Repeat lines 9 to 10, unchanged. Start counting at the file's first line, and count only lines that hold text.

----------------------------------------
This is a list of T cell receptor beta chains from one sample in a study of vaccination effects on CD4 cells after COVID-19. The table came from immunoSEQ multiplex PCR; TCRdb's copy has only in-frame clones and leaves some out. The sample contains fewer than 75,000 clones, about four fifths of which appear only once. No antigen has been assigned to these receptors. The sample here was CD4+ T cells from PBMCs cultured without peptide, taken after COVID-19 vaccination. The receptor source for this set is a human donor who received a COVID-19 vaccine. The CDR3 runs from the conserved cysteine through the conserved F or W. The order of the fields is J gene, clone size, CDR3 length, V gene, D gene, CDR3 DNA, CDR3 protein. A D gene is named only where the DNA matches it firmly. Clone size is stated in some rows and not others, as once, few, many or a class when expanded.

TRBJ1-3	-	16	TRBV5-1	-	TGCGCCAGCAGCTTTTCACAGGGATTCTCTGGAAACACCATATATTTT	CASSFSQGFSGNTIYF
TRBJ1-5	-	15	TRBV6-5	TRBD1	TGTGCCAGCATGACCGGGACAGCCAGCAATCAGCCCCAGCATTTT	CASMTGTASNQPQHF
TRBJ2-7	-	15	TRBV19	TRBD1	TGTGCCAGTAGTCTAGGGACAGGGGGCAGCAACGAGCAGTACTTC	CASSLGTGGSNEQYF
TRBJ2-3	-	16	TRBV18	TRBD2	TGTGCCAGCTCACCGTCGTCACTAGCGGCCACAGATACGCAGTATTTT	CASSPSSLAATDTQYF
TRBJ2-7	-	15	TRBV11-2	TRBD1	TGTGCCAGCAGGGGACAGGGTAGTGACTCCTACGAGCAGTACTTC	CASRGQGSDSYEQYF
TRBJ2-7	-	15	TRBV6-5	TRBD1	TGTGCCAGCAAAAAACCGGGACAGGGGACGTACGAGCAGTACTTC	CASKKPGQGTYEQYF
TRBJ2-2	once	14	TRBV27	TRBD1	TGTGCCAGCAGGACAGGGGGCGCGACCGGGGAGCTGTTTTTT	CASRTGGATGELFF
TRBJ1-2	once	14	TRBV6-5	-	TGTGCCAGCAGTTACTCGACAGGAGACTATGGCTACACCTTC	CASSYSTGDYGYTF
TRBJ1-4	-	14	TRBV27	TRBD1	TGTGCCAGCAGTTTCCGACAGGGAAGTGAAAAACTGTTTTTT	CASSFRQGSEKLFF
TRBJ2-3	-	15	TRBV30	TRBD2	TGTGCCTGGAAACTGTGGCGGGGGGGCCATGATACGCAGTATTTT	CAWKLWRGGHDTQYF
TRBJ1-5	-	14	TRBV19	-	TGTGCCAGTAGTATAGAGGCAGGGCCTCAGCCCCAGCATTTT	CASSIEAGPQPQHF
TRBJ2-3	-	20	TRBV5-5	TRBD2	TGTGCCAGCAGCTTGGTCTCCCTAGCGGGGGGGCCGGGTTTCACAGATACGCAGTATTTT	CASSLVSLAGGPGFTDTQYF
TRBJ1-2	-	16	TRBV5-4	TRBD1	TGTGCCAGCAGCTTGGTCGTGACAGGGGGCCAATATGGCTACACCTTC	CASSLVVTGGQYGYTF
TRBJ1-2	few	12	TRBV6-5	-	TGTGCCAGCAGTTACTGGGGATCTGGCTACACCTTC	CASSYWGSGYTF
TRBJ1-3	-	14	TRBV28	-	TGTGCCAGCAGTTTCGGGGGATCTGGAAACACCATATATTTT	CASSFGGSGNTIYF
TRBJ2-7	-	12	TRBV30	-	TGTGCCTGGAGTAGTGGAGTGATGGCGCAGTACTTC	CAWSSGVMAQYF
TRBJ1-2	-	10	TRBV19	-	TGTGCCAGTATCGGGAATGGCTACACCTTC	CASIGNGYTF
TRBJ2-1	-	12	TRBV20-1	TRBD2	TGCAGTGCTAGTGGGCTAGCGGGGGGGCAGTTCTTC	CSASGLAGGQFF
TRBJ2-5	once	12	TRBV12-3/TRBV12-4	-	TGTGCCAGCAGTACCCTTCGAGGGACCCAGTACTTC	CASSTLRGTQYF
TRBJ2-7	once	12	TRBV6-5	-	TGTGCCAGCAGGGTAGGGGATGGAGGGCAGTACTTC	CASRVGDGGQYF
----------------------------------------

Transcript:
TRBJ1-2	once	14	TRBV6-5	-	TGTGCCAGCAGTTACTCGACAGGAGACTATGGCTACACCTTC	CASSYSTGDYGYTF
TRBJ1-4	-	14	TRBV27	TRBD1	TGTGCCAGCAGTTTCCGACAGGGAAGTGAAAAACTGTTTTTT	CASSFRQGSEKLFF